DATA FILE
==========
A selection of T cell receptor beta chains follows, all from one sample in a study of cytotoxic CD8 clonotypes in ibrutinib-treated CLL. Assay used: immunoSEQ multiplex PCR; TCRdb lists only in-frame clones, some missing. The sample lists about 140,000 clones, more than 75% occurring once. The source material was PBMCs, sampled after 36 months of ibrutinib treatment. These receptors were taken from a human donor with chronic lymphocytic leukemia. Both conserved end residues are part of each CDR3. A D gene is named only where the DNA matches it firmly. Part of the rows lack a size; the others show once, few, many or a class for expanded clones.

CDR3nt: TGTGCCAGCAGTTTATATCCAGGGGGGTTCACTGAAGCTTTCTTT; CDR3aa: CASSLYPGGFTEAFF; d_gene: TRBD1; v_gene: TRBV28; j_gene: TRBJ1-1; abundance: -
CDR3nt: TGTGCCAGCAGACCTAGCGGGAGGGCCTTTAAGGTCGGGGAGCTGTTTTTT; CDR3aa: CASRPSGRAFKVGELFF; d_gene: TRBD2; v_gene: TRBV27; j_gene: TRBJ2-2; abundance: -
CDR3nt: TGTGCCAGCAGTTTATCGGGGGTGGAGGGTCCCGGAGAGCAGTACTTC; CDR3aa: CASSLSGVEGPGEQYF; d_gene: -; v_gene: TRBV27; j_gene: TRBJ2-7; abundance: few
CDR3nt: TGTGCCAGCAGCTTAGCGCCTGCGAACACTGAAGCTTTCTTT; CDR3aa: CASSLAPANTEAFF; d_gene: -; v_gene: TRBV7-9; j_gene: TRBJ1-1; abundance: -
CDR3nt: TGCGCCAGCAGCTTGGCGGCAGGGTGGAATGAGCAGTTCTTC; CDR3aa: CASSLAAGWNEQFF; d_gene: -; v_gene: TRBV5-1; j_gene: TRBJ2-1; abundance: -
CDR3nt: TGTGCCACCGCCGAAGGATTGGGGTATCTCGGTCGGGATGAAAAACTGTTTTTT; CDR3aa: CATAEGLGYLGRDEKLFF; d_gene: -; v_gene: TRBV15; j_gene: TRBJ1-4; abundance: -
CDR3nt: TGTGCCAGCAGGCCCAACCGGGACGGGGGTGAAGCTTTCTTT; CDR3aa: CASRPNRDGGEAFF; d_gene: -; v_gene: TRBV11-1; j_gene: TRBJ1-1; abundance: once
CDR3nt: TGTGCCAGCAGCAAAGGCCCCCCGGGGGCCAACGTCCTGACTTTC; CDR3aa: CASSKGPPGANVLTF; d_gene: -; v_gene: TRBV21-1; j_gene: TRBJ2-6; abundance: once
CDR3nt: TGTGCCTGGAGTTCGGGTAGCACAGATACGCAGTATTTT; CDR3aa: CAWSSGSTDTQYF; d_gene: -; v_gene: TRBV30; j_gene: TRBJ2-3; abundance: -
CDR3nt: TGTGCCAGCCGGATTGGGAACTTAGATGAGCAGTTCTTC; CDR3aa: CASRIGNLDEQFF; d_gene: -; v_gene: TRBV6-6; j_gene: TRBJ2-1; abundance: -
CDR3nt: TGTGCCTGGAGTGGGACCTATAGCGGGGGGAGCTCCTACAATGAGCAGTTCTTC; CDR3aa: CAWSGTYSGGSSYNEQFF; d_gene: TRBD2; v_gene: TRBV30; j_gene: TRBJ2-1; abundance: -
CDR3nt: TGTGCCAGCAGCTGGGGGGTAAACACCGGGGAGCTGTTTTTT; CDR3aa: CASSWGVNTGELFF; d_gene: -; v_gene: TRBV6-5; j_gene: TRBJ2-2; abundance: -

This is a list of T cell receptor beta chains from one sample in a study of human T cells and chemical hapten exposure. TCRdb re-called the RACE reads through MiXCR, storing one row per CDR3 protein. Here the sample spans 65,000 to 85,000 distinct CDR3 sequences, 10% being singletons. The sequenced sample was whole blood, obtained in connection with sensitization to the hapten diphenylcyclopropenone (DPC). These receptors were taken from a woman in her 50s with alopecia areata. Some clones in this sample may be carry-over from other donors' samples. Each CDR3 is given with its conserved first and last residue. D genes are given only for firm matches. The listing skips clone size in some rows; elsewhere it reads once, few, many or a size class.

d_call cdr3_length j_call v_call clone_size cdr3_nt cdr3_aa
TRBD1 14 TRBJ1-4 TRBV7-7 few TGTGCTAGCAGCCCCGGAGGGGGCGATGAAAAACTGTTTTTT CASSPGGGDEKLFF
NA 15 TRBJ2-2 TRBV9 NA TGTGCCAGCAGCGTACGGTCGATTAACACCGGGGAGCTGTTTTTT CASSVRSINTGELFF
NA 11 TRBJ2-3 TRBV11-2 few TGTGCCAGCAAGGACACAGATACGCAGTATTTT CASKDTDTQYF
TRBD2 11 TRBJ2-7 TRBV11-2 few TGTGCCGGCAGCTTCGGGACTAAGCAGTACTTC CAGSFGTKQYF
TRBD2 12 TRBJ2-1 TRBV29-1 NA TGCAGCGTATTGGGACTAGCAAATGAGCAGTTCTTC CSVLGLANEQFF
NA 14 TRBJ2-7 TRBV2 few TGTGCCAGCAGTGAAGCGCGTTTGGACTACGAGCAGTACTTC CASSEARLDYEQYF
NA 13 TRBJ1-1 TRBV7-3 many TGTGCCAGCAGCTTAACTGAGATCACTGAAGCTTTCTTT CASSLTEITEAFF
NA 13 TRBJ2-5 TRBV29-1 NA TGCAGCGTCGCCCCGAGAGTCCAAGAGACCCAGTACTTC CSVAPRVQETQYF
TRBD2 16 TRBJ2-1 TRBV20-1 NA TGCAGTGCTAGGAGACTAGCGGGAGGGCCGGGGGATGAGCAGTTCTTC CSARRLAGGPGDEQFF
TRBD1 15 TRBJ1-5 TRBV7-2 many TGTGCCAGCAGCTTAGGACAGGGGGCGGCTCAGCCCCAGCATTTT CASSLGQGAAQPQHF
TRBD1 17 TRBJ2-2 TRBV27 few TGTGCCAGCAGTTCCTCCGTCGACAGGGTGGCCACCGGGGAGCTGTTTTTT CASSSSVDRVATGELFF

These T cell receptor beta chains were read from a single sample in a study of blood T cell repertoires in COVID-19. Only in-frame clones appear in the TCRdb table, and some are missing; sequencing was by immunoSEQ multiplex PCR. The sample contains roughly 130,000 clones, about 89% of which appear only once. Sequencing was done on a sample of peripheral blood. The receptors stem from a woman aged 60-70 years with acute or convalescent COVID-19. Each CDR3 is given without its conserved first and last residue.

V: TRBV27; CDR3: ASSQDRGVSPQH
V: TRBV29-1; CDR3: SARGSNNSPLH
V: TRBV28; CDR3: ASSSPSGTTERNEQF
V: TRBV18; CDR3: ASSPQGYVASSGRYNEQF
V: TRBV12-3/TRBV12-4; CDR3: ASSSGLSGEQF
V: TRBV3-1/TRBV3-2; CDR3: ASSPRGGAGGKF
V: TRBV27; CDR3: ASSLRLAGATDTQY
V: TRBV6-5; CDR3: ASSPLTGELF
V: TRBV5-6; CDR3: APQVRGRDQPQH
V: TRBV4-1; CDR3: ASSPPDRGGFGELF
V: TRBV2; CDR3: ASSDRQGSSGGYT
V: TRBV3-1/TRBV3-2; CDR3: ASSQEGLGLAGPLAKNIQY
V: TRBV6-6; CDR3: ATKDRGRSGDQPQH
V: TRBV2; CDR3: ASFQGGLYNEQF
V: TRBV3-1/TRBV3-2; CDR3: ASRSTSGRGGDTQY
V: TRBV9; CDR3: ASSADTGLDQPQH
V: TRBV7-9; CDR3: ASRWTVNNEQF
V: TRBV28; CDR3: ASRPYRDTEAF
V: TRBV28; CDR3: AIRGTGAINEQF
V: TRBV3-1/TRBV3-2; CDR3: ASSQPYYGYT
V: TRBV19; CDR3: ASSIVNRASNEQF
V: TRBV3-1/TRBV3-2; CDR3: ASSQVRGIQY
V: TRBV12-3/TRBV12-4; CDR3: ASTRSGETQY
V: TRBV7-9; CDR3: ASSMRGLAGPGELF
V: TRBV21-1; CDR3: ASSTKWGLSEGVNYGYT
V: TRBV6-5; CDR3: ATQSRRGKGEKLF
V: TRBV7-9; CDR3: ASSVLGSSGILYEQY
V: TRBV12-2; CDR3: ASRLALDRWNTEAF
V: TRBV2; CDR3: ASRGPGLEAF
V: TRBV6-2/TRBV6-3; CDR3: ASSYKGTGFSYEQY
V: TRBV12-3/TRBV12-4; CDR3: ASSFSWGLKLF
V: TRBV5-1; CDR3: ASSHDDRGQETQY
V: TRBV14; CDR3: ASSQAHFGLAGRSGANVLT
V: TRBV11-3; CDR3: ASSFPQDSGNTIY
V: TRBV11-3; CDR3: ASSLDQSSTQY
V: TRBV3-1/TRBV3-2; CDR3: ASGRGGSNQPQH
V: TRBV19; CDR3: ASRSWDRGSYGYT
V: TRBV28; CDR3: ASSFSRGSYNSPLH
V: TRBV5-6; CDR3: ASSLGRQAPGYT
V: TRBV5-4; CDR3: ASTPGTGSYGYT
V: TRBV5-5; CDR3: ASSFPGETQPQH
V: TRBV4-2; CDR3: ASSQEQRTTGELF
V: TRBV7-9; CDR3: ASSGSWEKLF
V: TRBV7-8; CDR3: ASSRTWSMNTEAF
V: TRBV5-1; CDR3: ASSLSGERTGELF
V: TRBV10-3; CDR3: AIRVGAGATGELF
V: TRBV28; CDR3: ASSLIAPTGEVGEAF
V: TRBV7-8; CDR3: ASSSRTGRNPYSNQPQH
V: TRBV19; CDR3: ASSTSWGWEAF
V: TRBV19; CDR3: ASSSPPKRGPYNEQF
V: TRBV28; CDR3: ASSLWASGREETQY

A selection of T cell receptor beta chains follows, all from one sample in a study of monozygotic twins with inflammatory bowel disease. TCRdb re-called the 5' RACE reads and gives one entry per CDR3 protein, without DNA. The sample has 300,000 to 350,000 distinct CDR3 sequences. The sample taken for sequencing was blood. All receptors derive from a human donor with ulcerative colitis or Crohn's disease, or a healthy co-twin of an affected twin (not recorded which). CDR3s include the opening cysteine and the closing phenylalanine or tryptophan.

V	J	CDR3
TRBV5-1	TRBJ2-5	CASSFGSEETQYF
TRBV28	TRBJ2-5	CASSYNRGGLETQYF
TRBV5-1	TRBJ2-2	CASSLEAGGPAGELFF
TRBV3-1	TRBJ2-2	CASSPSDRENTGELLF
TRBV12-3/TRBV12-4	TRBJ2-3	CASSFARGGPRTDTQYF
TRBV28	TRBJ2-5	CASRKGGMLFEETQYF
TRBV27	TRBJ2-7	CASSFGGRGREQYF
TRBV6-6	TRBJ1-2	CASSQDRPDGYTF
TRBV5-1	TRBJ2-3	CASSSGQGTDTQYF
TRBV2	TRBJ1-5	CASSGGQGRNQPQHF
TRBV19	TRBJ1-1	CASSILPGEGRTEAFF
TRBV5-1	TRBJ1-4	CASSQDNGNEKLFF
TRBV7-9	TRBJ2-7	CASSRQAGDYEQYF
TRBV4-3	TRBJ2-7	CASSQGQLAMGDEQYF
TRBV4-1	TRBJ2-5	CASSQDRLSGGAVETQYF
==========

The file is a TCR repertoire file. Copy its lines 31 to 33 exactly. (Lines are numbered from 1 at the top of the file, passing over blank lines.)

V: TRBV18; CDR3: ASSPQGYVASSGRYNEQF
V: TRBV12-3/TRBV12-4; CDR3: ASSSGLSGEQF
V: TRBV3-1/TRBV3-2; CDR3: ASSPRGGAGGKF